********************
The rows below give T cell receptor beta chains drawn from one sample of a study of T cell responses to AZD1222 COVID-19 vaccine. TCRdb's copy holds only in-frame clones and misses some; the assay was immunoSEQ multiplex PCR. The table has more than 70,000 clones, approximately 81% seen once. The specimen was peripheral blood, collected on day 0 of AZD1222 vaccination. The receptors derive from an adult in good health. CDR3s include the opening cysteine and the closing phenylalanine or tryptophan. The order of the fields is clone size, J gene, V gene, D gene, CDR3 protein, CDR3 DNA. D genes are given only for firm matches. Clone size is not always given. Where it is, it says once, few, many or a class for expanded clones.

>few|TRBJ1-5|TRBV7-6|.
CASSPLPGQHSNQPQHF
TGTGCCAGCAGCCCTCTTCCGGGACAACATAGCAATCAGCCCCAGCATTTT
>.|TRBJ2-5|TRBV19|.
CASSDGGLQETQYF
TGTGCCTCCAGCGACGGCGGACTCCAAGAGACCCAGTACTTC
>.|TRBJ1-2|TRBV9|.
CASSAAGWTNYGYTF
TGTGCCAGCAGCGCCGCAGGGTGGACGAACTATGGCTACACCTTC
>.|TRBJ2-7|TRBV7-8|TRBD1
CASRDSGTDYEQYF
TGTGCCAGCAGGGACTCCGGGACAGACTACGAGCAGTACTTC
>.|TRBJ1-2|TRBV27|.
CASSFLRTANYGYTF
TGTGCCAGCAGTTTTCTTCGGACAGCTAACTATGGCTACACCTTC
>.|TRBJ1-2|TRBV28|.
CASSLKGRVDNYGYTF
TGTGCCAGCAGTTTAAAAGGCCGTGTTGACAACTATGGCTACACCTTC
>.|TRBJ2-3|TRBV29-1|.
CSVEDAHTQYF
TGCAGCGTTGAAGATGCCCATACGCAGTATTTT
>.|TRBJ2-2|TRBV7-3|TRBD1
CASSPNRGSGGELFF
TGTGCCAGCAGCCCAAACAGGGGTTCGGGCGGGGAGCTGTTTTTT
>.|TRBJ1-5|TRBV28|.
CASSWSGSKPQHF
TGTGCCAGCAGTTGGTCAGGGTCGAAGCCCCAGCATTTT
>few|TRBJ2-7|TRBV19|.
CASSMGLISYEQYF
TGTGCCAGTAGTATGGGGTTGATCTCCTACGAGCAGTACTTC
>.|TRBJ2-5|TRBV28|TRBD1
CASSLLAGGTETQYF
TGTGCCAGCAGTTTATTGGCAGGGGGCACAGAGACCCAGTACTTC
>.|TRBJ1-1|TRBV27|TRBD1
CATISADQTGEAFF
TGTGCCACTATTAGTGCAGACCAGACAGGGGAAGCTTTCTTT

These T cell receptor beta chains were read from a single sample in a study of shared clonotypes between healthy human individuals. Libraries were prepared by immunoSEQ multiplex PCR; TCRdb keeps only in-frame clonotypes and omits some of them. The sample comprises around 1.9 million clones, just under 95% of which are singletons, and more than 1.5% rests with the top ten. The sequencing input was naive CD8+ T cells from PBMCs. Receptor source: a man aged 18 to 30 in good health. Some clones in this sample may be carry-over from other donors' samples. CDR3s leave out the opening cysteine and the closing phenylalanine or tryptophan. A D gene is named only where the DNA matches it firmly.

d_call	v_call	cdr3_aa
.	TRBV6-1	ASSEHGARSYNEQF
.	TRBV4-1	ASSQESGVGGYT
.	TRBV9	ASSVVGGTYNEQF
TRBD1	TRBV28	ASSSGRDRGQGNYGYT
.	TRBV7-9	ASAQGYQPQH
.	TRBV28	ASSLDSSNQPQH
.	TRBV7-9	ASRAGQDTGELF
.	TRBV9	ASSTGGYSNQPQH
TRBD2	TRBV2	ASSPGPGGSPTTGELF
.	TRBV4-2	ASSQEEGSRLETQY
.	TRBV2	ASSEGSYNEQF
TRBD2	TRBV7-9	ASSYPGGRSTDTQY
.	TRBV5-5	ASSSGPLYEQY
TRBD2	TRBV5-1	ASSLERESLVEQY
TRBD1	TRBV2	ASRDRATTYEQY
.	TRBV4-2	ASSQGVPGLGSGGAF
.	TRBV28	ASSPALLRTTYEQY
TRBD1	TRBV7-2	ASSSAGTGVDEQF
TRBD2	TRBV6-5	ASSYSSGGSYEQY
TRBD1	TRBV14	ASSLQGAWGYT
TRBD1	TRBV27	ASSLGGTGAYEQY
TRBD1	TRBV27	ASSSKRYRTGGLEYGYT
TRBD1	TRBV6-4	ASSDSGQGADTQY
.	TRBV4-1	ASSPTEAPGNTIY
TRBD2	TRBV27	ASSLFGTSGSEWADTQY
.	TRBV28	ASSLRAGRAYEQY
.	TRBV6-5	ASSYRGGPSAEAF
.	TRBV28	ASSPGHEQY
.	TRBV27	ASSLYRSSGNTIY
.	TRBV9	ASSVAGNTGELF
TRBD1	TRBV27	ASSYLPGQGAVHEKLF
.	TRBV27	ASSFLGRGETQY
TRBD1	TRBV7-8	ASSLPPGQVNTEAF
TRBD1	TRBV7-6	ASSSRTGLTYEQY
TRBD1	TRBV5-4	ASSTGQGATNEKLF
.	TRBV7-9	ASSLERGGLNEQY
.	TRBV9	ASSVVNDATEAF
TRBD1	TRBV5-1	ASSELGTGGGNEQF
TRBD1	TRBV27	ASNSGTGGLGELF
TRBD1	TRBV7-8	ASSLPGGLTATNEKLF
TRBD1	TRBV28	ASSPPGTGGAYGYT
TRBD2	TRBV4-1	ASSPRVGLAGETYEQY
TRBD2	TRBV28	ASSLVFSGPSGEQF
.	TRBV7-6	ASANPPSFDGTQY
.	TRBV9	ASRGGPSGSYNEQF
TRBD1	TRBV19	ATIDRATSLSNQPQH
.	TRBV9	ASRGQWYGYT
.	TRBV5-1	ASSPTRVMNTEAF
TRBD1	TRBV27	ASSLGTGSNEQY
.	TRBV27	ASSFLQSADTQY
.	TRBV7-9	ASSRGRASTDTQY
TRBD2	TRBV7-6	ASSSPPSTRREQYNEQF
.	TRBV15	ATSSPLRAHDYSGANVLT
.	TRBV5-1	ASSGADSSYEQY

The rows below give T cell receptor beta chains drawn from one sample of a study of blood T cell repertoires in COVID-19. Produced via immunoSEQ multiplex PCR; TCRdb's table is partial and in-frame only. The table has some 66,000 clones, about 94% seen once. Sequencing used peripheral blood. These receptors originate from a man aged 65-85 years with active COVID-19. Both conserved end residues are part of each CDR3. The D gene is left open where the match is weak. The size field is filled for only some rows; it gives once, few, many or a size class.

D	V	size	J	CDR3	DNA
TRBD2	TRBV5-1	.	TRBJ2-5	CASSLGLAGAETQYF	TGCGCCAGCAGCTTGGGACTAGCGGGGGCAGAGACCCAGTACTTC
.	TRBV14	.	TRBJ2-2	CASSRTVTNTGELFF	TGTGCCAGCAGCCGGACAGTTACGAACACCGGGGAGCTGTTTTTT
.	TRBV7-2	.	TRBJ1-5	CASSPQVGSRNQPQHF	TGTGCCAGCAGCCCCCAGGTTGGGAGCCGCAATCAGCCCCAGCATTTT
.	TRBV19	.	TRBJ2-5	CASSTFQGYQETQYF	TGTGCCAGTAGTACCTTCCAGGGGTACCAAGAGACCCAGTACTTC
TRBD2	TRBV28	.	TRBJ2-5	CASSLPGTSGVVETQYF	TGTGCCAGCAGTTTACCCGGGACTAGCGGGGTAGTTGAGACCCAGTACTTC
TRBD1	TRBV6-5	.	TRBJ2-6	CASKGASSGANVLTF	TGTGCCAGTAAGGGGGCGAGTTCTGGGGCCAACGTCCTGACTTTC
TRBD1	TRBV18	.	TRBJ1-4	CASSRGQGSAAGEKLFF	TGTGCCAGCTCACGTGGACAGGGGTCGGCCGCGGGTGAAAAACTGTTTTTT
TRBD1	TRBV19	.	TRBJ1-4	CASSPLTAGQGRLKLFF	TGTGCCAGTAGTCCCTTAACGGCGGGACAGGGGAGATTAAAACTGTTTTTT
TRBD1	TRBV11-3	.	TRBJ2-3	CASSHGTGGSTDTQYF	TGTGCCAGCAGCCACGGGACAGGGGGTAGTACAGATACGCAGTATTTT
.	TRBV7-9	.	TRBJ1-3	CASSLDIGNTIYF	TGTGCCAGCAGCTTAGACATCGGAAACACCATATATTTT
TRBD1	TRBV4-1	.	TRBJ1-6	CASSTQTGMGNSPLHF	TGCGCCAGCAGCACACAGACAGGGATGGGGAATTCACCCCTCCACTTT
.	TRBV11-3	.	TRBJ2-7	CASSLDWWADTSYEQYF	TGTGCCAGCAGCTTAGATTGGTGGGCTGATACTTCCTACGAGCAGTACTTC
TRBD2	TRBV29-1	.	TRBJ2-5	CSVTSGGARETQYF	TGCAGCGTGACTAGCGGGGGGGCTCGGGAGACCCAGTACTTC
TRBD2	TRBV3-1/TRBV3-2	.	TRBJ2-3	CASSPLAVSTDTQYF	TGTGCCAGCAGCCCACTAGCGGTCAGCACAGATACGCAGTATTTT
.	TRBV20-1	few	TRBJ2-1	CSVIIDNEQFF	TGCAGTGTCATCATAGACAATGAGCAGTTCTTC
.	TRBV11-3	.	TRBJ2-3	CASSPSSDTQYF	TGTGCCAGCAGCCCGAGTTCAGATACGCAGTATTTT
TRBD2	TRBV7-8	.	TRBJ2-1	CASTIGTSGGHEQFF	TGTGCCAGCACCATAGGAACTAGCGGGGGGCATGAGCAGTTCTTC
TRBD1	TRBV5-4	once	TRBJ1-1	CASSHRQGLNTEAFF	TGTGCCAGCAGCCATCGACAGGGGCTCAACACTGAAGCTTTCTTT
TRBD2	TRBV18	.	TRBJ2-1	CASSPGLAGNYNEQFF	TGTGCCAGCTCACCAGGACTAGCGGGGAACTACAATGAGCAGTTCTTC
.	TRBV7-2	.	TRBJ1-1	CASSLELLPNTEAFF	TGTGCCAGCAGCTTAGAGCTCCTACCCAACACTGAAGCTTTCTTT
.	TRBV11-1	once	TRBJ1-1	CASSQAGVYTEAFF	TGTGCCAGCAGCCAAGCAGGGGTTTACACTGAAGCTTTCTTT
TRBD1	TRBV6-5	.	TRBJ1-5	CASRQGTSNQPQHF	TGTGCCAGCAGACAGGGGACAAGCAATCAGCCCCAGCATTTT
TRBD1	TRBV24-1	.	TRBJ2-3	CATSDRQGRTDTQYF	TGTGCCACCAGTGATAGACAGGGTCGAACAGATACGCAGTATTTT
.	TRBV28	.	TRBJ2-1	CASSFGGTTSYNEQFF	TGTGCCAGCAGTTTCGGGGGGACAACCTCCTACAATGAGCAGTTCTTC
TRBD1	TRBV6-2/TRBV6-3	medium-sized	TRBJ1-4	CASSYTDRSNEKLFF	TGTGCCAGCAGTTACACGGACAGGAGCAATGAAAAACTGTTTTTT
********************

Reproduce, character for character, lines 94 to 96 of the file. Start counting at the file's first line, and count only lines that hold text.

The rows below give T cell receptor beta chains drawn from one sample of a study of blood T cell repertoires in COVID-19. Produced via immunoSEQ multiplex PCR; TCRdb's table is partial and in-frame only. The table has some 66,000 clones, about 94% seen once. Sequencing used peripheral blood. These receptors originate from a man aged 65-85 years with active COVID-19. Both conserved end residues are part of each CDR3. The D gene is left open where the match is weak. The size field is filled for only some rows; it gives once, few, many or a size class.

D	V	size	J	CDR3	DNA
TRBD2	TRBV5-1	.	TRBJ2-5	CASSLGLAGAETQYF	TGCGCCAGCAGCTTGGGACTAGCGGGGGCAGAGACCCAGTACTTC